Sputnik Regenerative Receiver v1.0

Sputnik Regenerative Receiver v1.0

Sputnik regenerative receiver is a simple radio receiver designed for the amateur radio bands. It has decent receiving capabilities. A project designed for beginners in homebrew radio receivers.

Sputnik regenerative receiver is a simple radio receiver for CW / SSB / AM. It has decent receiving capabilities. It was designed for the 80m, 40m and 20m amateur radio bands. But it can be adapted to other HF bands as well. Sputnik regenerative receiver was designed to help improve the knowledge on building radio receivers and amateur radio equipment.

It started from a simple schematic from the 80’s and it evolved in time, up to the point I was happy with the results. I wanted a decent performance radio receiver as stable as possible keeping the design simple. This is the last update for v1.0 as I will no longer make more updates.


The schematic was found in one of the Romanian magazines published back in the 80’s called Tehnium. Later on were published more similar schematics with little modifications, but no improvements in the results. Since it was the first receiver designed for the amateur radio bands I’ve built back then, I decided to get back to it. I tried doing my best to improve it. I had a limited knowledge in building circuits. This receiver made me understand many things about how a radio receiver works, especially regenerative receivers. So having that great learning experience thanks to this receiver, I thought it may be a good idea to share it with you all. Maybe it will also help others making their first steps into the radio building hobby.

Schematic - Simple Regenerative Receiver

There is a lot to talk about the history of this schematic. It was published in many international publications all over the world, with or without little or major modifications. I did not had any of those magazines on hand, so I decided to try to improve it the best I could. I have to note that the receiver it’s actually based on a German tube regenerative receiver design, later on adapted to work with transistors.


Regenerative Receiver
Regenerative Receiver Closeup


If you wonder why the receiver it’s called Sputnik, the explanation is somehow simple and also funny. Because of the way the propagation works, after building the very first versions all I’ve heard during the day time were the Russian amateur radio operators. Since I’m a fan of the vintage space era, knowing that Sputnik was the first Russian satellite launched, I decided to call the receiver the same way.

With ought any intention, for some reason it became somehow popular around the world. Either the first version or the second version of the receiver was discussed about on a QRP Forum in Germany, the SolderSmoke Blog, California QRP Club also asked the permission to use the design for a kit, or had some nice words from Peter Parker ( VK3YE ) on his VK3YE Radio Books Facebook Page. I have loads of emails and photos from the subscribers to the YouTube channel that also built the receivers in all sorts of enclosures.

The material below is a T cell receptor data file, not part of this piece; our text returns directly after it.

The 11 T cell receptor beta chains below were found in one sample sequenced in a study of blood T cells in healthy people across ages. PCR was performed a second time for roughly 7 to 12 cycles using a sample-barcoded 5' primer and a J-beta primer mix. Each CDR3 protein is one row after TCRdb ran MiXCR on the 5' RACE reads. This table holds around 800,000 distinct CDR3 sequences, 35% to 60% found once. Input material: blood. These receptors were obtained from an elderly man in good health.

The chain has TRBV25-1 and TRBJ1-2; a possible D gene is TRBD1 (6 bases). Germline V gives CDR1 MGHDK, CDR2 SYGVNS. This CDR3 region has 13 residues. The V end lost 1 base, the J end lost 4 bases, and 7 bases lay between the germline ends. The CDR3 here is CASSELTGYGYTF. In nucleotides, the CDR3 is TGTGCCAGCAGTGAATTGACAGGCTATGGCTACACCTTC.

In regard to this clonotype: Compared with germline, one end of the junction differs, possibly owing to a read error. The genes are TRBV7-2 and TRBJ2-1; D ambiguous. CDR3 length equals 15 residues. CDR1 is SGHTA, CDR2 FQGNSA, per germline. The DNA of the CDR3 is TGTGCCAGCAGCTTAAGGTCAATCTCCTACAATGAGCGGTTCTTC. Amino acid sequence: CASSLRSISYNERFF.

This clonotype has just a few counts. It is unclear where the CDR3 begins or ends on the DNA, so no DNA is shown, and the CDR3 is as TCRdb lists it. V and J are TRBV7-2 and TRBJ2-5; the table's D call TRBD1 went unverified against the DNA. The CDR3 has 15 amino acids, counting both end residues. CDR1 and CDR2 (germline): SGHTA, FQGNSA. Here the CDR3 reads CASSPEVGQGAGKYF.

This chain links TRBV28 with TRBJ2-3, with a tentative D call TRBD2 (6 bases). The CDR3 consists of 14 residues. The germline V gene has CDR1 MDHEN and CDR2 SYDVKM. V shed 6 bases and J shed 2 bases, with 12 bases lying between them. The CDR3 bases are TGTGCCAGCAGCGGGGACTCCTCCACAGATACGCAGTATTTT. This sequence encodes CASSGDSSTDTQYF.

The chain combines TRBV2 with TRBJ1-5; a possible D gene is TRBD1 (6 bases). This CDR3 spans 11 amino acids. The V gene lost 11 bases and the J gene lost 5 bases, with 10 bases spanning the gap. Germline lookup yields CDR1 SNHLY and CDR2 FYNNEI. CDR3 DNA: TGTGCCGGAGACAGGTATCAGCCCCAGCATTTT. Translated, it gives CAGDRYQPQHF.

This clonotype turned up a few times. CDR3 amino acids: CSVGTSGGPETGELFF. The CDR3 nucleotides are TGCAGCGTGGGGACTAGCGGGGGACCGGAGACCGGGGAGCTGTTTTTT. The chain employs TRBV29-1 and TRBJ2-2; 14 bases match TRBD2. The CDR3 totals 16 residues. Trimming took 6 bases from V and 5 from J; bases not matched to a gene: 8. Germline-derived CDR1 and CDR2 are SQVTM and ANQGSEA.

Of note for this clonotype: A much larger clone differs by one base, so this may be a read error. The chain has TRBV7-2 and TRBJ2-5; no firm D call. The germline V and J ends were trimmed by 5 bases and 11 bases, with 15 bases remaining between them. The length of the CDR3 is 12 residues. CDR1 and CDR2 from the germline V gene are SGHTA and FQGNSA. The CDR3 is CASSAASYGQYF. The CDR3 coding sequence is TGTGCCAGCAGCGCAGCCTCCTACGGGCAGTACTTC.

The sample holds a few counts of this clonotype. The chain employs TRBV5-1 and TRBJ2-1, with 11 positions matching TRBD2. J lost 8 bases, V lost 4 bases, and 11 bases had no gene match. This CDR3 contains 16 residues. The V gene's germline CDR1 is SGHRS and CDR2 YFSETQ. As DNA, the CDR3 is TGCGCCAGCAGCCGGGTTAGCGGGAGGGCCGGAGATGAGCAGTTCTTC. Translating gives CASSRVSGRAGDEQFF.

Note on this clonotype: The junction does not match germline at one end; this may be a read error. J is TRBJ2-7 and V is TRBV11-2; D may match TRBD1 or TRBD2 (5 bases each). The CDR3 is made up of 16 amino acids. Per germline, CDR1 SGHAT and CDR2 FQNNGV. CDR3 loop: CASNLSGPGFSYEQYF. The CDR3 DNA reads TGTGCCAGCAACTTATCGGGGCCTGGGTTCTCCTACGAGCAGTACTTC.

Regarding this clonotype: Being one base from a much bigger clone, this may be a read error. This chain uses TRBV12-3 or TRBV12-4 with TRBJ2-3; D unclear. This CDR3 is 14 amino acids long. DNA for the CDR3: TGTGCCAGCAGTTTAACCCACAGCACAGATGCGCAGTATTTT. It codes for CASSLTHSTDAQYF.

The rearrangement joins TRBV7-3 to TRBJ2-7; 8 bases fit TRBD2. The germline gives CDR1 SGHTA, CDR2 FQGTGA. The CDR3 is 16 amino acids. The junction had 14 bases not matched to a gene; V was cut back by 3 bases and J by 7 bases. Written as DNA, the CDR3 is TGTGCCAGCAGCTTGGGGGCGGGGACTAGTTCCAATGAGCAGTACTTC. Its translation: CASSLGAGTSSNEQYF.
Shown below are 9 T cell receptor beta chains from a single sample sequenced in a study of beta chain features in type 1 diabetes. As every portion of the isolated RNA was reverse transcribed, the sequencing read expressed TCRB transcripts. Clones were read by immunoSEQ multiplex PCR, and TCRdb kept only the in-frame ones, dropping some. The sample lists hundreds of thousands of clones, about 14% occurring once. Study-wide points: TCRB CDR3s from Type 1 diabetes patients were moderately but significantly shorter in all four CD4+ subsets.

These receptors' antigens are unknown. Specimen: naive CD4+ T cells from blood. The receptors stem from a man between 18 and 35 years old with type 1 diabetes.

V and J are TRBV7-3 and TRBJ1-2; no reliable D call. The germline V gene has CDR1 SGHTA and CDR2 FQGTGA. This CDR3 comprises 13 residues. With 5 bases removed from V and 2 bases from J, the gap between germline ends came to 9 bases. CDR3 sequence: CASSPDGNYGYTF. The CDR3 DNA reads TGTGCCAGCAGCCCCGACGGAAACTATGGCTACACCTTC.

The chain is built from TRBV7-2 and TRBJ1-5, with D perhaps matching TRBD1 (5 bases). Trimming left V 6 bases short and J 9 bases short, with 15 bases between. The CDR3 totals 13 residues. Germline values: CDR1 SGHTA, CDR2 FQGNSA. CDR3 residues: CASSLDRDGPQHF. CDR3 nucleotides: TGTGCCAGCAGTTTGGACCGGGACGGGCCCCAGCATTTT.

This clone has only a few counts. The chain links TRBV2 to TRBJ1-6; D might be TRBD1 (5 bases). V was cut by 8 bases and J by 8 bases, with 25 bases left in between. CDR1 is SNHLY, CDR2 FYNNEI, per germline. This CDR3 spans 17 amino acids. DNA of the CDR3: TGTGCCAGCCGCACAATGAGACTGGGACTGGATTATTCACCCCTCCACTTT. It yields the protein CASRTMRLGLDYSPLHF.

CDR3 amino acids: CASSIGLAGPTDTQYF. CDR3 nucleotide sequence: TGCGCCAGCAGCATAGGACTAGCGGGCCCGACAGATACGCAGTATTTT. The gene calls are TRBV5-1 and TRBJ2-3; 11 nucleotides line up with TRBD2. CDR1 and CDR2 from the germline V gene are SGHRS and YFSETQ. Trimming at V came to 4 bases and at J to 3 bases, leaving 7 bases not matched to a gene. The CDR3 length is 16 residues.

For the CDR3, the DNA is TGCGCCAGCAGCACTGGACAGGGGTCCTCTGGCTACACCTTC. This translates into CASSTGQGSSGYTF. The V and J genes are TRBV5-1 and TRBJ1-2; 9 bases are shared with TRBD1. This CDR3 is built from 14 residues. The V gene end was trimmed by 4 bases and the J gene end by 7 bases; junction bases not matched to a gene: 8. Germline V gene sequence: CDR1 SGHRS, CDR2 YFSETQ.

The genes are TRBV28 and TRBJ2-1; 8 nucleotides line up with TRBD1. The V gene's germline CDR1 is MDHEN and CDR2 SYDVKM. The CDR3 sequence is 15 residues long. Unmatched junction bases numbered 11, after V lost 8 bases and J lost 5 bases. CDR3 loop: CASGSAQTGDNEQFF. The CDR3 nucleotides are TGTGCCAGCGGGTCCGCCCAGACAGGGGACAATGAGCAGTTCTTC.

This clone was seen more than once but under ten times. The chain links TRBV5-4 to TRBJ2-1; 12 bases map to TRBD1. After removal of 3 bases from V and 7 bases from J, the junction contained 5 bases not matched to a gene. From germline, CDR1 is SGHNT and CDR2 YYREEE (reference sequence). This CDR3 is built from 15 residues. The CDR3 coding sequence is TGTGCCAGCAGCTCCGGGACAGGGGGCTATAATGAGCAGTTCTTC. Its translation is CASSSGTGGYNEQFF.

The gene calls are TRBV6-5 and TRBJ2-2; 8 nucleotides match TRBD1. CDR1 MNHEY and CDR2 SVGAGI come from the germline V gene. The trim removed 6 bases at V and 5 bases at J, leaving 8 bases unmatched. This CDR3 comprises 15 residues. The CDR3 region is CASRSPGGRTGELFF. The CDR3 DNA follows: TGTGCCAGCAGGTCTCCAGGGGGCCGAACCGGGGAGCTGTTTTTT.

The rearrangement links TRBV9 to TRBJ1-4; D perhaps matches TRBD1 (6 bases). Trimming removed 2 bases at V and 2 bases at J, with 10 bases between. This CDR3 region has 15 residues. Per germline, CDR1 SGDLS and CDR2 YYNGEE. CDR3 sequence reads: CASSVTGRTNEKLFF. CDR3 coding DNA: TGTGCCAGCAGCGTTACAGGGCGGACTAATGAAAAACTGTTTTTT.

Down bellow you have the latest schematic design of version 1.0. This is the latest and final updated schematic. I wanted a receiver as small and as simple as possible, but with good performance. To keep it simple and small I did not used an audio preamplifier, so the audio output is designed for regular headphones only. It will not draw too much current, so the batteries will last for days.

With ought the feedback sent by the subscribers, or the different ideas to make little improvements, this receiver won’t be as nice as it turned out now. So I would like to thank you all for all the help and support.


Updated Design With Separate BPF -Sputnik Regenerative Receiver v1_0


Updated Design With BPF Included - Sputnik Regenerative Receiver - v1_0

Most schematics I used in the videos down bellow are somehow similar to this one. What I did was just to either remove or replace different stages that I was not happy about during testing.

Instead of a voltage regulator, I decided to use a Zenner diode. A voltage regulator doesn’t help much when using batteries, as if the voltage drops under 12v, the LM386 IC will end up creating that ugly “motorboat” sound. The only disadvantage using a Zenner diode is that as the voltage goes down, there is also a slight frequency drift when using the diode tuning. If you want to remove the frequency drift, you can use a variable capacitor instead of the diode tuning. This will also increase the stability of the receiver even more.

In this final design of v1.0 I also added a bandpass filter. The reason for that are the strong AM broadcast band interferences heard during the evening. Since I just wanted to cover the amateur radio bands, I was not interested in the AM broadcast bands. The receiver works well in most HF amateur radio bands.


Comparing the RF coil made on PVC pipe, I must say that the coil made on a toroid is much more sensitive to temperature changes, making the receiver drift in frequency. The PVC pipe design seems more stabile even if it’s not as small. Here you have the basic design so you have an idea of how the coil should end up. The numbers of turns depends on the band you decide to build it for. The terminal marked 1 is the beginning of the coil and the terminal 2 is the end of the coil.